And guess what, it worked. Ok it did take time but the scare tactics worked. I now have regular customers coming into the shop and ordering 100, 200, 300 + prints from phones and memory cards. They also buy albums to store the prints.

    And it has a good knock on effect for my film processing. We now get "Oh you still develop film? I have a few at home in the drawer, I must get them developed"

    I even had a few digital customers go back to film because they liked film but thought it was dead.

    I now sell lots of second hand 35mm film cameras and usually to people in their early 20's.

    So what I'm really trying to say is that photo retail can survive but a lot of effort is needed from the retailer. There is a market out there, you just need to find your niche.
     
  8. LarryP

    LarryP Member

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    I live in the charleston Mt. pleasant area and have to say the ritz there absolutely was horrible if you use film. Lack of pretty much everything film related unless you wanted to special order it.Film was restricted to a few rolls of kodak gold and tri x 400 and maybe a roll or 2 0r ilford delta 100 in 35mm forget medium format. I had used the other labs cross town from me some years ago when one of them processed 120 and e6 once a week,but they gotto where nearly every roll would be scratched so I quit them. Sad tosay fora city of this size but if you want it done rightor something a walmart doesn't offer you pretty much have to go mail order or internet or do it yourself.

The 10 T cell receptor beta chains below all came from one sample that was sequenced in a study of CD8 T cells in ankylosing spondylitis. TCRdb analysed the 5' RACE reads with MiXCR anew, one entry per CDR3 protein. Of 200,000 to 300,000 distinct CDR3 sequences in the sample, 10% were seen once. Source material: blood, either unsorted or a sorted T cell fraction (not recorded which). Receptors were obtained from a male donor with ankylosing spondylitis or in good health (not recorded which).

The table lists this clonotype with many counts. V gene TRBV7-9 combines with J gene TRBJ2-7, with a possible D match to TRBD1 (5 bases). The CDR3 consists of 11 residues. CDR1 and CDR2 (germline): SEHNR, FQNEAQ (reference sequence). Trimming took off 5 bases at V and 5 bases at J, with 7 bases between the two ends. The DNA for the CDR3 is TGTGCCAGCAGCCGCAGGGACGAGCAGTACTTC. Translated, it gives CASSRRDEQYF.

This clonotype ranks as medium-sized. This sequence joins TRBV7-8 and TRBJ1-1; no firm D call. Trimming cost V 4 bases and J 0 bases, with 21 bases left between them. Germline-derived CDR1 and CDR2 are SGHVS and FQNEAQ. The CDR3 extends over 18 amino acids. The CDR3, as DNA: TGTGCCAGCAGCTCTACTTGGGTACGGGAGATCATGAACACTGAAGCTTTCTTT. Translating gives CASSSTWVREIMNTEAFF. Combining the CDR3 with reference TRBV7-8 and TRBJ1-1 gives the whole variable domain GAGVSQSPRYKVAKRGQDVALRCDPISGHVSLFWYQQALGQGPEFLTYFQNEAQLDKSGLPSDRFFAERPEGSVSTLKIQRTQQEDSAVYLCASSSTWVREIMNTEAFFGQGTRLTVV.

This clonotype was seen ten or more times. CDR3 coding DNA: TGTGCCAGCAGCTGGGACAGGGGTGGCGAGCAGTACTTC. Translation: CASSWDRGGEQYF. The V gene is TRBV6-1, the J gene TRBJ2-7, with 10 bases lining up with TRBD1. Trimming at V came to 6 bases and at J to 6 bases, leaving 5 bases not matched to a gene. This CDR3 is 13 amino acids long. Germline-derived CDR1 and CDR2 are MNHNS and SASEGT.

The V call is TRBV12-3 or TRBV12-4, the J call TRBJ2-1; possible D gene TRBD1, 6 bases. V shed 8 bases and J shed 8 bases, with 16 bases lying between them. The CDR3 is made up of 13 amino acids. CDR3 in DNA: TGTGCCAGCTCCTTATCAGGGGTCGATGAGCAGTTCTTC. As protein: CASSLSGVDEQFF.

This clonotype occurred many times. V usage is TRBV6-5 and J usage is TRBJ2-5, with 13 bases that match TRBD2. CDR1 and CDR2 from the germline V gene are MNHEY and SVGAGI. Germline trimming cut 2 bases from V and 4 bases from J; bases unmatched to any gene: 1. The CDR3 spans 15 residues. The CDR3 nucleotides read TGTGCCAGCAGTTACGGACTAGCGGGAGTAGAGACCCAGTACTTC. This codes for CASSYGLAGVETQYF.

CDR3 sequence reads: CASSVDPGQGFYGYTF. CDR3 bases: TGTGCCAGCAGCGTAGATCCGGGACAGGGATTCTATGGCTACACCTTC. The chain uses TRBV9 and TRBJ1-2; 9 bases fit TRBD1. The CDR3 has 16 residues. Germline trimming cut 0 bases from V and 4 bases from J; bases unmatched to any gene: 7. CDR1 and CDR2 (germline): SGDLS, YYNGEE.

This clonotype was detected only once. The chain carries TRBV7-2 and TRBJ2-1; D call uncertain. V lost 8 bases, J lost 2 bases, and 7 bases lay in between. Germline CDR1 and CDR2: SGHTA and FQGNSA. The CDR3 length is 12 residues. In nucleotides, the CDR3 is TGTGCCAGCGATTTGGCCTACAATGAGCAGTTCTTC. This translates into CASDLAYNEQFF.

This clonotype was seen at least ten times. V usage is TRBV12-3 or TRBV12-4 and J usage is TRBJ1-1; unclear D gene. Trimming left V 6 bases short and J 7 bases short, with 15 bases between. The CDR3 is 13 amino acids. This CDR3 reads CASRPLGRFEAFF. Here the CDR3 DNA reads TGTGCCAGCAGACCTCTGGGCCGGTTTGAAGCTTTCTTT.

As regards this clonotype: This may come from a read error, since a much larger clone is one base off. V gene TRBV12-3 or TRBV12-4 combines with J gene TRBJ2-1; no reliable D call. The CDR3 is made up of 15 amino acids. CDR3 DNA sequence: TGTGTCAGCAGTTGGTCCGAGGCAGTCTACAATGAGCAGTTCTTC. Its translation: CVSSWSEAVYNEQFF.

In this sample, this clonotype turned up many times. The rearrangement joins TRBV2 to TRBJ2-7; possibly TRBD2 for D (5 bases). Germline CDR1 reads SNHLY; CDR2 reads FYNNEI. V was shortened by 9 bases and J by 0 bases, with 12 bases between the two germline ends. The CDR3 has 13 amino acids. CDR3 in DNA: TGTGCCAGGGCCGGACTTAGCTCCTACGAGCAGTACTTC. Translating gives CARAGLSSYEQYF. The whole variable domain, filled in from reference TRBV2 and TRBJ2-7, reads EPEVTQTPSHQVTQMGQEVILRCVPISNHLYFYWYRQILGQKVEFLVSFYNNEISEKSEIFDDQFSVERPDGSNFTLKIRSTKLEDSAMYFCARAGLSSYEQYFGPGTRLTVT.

9. lxdude

    lxdude Member

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    :smile::smile::smile:
     
  10. benjiboy

    benjiboy Subscriber

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    I was a manager in photographic retailing for more than twenty years but got out of the business just before digital imaging started and was very lucky to spent the last seven years of my working life before retiring working in the civil service, and glad to be out of retailing.
     
  11. lxdude

    lxdude Member

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    I hear there's a pet shop on the Isle of Man that does a good business retailing Manx cats.
     
  12. benjiboy

    benjiboy Subscriber

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    :laugh::laugh: Don't give up you're day job.
     
  13. Henning Serger

    Henning Serger Member

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    Thanks.
    Correlates with the observations here in my town.
    Lot's of local photo shops here had to give up during the period 2000 - 2006. But not only because of the digital flood, but also (probably mainly) because of the very strong competition of the new online distributors.
    For the last years the number of the remaining shops is quite stable. They've found their strategies and niches to survive.
    And one strategy is indeed offering quality prints: